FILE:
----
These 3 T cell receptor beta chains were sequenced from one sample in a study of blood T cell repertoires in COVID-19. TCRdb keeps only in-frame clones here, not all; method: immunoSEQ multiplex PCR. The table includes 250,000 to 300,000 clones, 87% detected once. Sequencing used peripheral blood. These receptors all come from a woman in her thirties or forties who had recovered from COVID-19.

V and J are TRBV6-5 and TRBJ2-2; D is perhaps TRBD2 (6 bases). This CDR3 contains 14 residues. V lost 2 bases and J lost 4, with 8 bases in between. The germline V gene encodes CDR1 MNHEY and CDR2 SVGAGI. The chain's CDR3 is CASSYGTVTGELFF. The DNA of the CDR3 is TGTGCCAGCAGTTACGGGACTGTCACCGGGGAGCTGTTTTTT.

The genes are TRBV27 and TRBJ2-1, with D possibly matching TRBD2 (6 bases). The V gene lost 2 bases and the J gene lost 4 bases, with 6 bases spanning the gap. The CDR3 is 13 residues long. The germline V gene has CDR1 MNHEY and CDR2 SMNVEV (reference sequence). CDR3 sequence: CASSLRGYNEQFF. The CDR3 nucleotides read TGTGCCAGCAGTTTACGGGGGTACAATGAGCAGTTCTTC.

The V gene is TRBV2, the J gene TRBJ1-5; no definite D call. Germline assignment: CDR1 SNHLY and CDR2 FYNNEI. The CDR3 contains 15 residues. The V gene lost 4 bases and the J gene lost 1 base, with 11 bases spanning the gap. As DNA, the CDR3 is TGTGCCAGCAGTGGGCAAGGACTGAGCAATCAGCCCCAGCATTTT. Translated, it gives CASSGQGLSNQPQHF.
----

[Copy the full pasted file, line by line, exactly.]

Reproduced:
These 3 T cell receptor beta chains were sequenced from one sample in a study of blood T cell repertoires in COVID-19. TCRdb keeps only in-frame clones here, not all; method: immunoSEQ multiplex PCR. The table includes 250,000 to 300,000 clones, 87% detected once. Sequencing used peripheral blood. These receptors all come from a woman in her thirties or forties who had recovered from COVID-19.

V and J are TRBV6-5 and TRBJ2-2; D is perhaps TRBD2 (6 bases). This CDR3 contains 14 residues. V lost 2 bases and J lost 4, with 8 bases in between. The germline V gene encodes CDR1 MNHEY and CDR2 SVGAGI. The chain's CDR3 is CASSYGTVTGELFF. The DNA of the CDR3 is TGTGCCAGCAGTTACGGGACTGTCACCGGGGAGCTGTTTTTT.

The genes are TRBV27 and TRBJ2-1, with D possibly matching TRBD2 (6 bases). The V gene lost 2 bases and the J gene lost 4 bases, with 6 bases spanning the gap. The CDR3 is 13 residues long. The germline V gene has CDR1 MNHEY and CDR2 SMNVEV (reference sequence). CDR3 sequence: CASSLRGYNEQFF. The CDR3 nucleotides read TGTGCCAGCAGTTTACGGGGGTACAATGAGCAGTTCTTC.

The V gene is TRBV2, the J gene TRBJ1-5; no definite D call. Germline assignment: CDR1 SNHLY and CDR2 FYNNEI. The CDR3 contains 15 residues. The V gene lost 4 bases and the J gene lost 1 base, with 11 bases spanning the gap. As DNA, the CDR3 is TGTGCCAGCAGTGGGCAAGGACTGAGCAATCAGCCCCAGCATTTT. Translated, it gives CASSGQGLSNQPQHF.